Wherein Mycroft Witnesses Two Impossibilities

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She is a walking reed.

Her long brown hair is like a cloak around her skeletal frame, and people wonder how she manages to stay upright when she walks. The schoolgirls think she is ugly. Her face is bony, her cheeks hollow, and her lips thin as a needle.

Mummy is dead.

She can't get the images of her dead body on the floor or those unseeing, glossy, eyes out of her head.

She remembers everything.

School has been hard today. When she bounds through the front door, calling for mummy, she screams in horror at the scene before her. Daddy is here, too. He tells her to go upstairs.

"Mummy! Mummy wake up! Wake up! Please, mummy!"

The girl throws herself onto her mother's body, her tears falling onto the lifeless cheeks and her hands clutching the limp fingers. She screams for what seems to be hours, holding her mother's cold hands and begging God to save her only friend.

"Please, God! Please!" she whimpers. Her face is a human river: red cheeks, wet eyes, and runny nose. She sniffles ferociously, choking on her sobs.

"What's wrong with mummy?" she yells at her father, who is standing over the scene with clenched fists.

"She's dead," the man responds. At these words, the girl begins to sob harder, her heart is seemingly melting within her and flows in torrents from her eyes.

"Mummy, no! Mummy! Oh mummy, please, don't leave me! Don't leave me, mummy!"

"Go to your room, Irene."

"No, no! No!" she screams, kicking her arms and legs as the man cruelly wrenches the child from her mother's corpse. "What did you do to her? What have you done?" she hollers, tears rolling down her neck and drenching her chest as she tries in vain to assail her father with blows.

When he finally has her in the bedroom, he pins her down to her bed. She shatters his ears with her cries, and, at his wits end, he pommels the child with a blow from his fist. Her blue eyes shake and glimmer violently, tears standing on the lids' edges. Her lip is quivering with fear, and her cheek is already changing color. She gulps down her sobs, and she coughs as they stick in her throat.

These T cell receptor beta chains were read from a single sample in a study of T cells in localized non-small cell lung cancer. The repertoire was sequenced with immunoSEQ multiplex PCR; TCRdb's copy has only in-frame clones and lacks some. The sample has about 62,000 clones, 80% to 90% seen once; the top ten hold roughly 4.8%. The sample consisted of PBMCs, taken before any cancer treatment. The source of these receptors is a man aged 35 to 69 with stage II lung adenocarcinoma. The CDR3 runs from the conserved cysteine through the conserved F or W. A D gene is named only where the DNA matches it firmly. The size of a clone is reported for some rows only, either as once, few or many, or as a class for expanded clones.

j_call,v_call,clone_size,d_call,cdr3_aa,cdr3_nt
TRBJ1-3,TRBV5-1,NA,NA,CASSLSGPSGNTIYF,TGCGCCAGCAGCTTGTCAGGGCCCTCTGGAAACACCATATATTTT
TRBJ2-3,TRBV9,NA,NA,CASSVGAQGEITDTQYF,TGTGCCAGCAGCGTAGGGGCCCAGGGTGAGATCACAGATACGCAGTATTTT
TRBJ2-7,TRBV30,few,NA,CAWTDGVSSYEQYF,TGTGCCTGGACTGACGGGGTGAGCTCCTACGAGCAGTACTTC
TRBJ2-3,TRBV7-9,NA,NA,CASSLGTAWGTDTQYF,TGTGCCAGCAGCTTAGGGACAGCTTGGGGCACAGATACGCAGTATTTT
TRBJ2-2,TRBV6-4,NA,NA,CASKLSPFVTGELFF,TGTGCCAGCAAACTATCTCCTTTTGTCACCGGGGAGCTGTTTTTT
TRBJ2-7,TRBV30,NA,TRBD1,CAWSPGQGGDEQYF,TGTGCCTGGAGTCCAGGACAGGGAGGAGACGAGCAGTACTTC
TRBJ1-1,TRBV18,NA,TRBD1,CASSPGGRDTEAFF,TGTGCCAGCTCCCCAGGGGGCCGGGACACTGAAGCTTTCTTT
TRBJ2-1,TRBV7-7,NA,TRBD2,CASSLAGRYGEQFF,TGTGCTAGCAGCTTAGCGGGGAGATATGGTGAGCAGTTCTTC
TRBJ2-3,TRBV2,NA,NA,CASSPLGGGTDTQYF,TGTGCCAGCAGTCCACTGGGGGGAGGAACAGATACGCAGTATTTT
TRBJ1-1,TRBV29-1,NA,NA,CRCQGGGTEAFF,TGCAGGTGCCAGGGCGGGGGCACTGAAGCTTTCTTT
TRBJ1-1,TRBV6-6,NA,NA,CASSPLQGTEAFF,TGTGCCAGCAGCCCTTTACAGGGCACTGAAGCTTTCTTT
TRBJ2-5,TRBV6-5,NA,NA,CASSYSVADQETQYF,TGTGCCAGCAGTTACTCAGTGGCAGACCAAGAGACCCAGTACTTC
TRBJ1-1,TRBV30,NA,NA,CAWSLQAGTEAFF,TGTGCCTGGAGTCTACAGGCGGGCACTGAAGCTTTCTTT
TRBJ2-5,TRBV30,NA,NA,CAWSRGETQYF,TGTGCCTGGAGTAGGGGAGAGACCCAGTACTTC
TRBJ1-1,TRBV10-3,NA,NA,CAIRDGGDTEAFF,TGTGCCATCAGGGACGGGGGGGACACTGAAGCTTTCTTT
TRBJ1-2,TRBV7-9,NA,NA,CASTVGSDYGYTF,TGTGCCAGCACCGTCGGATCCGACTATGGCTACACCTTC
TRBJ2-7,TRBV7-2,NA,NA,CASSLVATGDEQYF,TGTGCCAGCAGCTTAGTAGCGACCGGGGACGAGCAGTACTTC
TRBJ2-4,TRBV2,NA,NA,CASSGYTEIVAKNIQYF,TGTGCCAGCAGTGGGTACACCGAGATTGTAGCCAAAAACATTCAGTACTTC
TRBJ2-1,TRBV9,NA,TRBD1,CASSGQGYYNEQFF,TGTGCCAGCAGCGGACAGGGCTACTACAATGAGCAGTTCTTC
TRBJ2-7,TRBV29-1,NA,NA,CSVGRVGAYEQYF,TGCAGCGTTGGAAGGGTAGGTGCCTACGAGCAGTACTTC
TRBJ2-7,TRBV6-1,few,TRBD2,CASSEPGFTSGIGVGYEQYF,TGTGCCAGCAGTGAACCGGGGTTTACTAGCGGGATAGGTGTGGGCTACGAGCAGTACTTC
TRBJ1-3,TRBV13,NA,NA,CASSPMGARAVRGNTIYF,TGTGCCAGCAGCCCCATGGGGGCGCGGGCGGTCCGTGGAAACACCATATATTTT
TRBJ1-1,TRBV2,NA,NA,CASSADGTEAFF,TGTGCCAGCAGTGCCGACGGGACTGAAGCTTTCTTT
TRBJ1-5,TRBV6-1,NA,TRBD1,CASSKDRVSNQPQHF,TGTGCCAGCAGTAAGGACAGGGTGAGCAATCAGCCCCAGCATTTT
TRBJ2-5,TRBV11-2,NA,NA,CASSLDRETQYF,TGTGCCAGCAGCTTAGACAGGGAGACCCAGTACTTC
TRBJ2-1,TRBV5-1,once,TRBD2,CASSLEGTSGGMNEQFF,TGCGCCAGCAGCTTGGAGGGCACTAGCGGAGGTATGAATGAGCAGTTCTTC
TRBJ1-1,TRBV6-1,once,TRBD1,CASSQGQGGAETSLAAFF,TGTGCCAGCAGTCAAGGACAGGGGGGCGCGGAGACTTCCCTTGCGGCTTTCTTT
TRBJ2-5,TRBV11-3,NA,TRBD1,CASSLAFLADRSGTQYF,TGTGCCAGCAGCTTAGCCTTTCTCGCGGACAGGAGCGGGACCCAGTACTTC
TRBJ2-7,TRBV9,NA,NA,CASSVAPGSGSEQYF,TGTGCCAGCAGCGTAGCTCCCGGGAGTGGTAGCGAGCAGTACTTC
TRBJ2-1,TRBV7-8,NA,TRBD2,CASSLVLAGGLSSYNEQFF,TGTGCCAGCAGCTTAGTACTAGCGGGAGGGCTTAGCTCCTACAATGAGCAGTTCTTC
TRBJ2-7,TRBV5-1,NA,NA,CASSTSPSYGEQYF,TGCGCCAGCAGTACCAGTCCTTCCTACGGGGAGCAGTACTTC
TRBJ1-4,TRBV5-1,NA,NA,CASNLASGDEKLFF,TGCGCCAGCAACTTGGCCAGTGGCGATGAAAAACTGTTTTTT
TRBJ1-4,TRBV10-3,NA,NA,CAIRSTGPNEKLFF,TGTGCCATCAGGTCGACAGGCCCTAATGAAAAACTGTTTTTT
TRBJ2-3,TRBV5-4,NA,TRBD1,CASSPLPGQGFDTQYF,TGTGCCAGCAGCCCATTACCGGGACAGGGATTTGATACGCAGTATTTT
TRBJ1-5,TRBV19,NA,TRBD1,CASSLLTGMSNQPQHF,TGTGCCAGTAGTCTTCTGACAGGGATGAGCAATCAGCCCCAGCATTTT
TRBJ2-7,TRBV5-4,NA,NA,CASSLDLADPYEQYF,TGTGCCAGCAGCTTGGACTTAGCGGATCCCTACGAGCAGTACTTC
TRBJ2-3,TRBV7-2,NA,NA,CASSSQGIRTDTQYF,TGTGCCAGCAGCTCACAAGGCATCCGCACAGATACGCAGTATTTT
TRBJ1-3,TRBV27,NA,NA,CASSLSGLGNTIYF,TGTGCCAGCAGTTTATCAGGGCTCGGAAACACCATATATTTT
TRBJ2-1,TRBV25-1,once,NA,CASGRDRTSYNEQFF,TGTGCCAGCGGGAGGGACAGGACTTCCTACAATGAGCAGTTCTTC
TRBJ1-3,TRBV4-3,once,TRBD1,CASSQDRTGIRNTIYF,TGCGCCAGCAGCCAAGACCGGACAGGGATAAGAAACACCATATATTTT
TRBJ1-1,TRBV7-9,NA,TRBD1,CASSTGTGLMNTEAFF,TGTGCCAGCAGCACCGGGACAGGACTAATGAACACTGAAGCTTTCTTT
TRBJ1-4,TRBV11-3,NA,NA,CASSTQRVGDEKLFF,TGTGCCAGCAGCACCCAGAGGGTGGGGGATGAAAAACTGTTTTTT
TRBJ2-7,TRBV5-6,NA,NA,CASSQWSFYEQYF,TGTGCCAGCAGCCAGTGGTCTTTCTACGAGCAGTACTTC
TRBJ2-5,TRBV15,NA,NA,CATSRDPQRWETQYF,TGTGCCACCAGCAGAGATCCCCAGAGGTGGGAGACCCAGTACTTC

"You close that mouth. Do you hear me? Not a word of any of this to anyone, do you understand me?"

She says nothing, does nothing, her limbs and face have been fossilized by his anger, and she wants to wail.

He raised his fist again and she cried out. He yelled again: "I said, do you understand me? Or I swear, I'll kill you, too. Do you hear me?"

The girl's nods are vigorous. The man lowers his fist, releases her, leaves her room, and locks the door. She lays there on the bed, and now that he is gone, she is left to sob to her heart's content. Burying her face in her pillow, she nearly drenches it through. She wears a nightgown to bed.

Where was Poirot now?

Where was God?

Now that Victoria Adler was dead, Edward Crowley has nothing holding him back from sending his pest of a daughter to boarding school. He had tried to convince Victoria to start a life with him apart from the child he never wanted, but she was too attached to the girl.

For three years, he had begged, argued, demanded that she come away with him, and all he had ever wanted was her love. But Irene.

He hated her for it. She wouldn't leave the child for him. He had told her to get rid of it in the first place, and if she had only listened...well, she wouldn't be dead.

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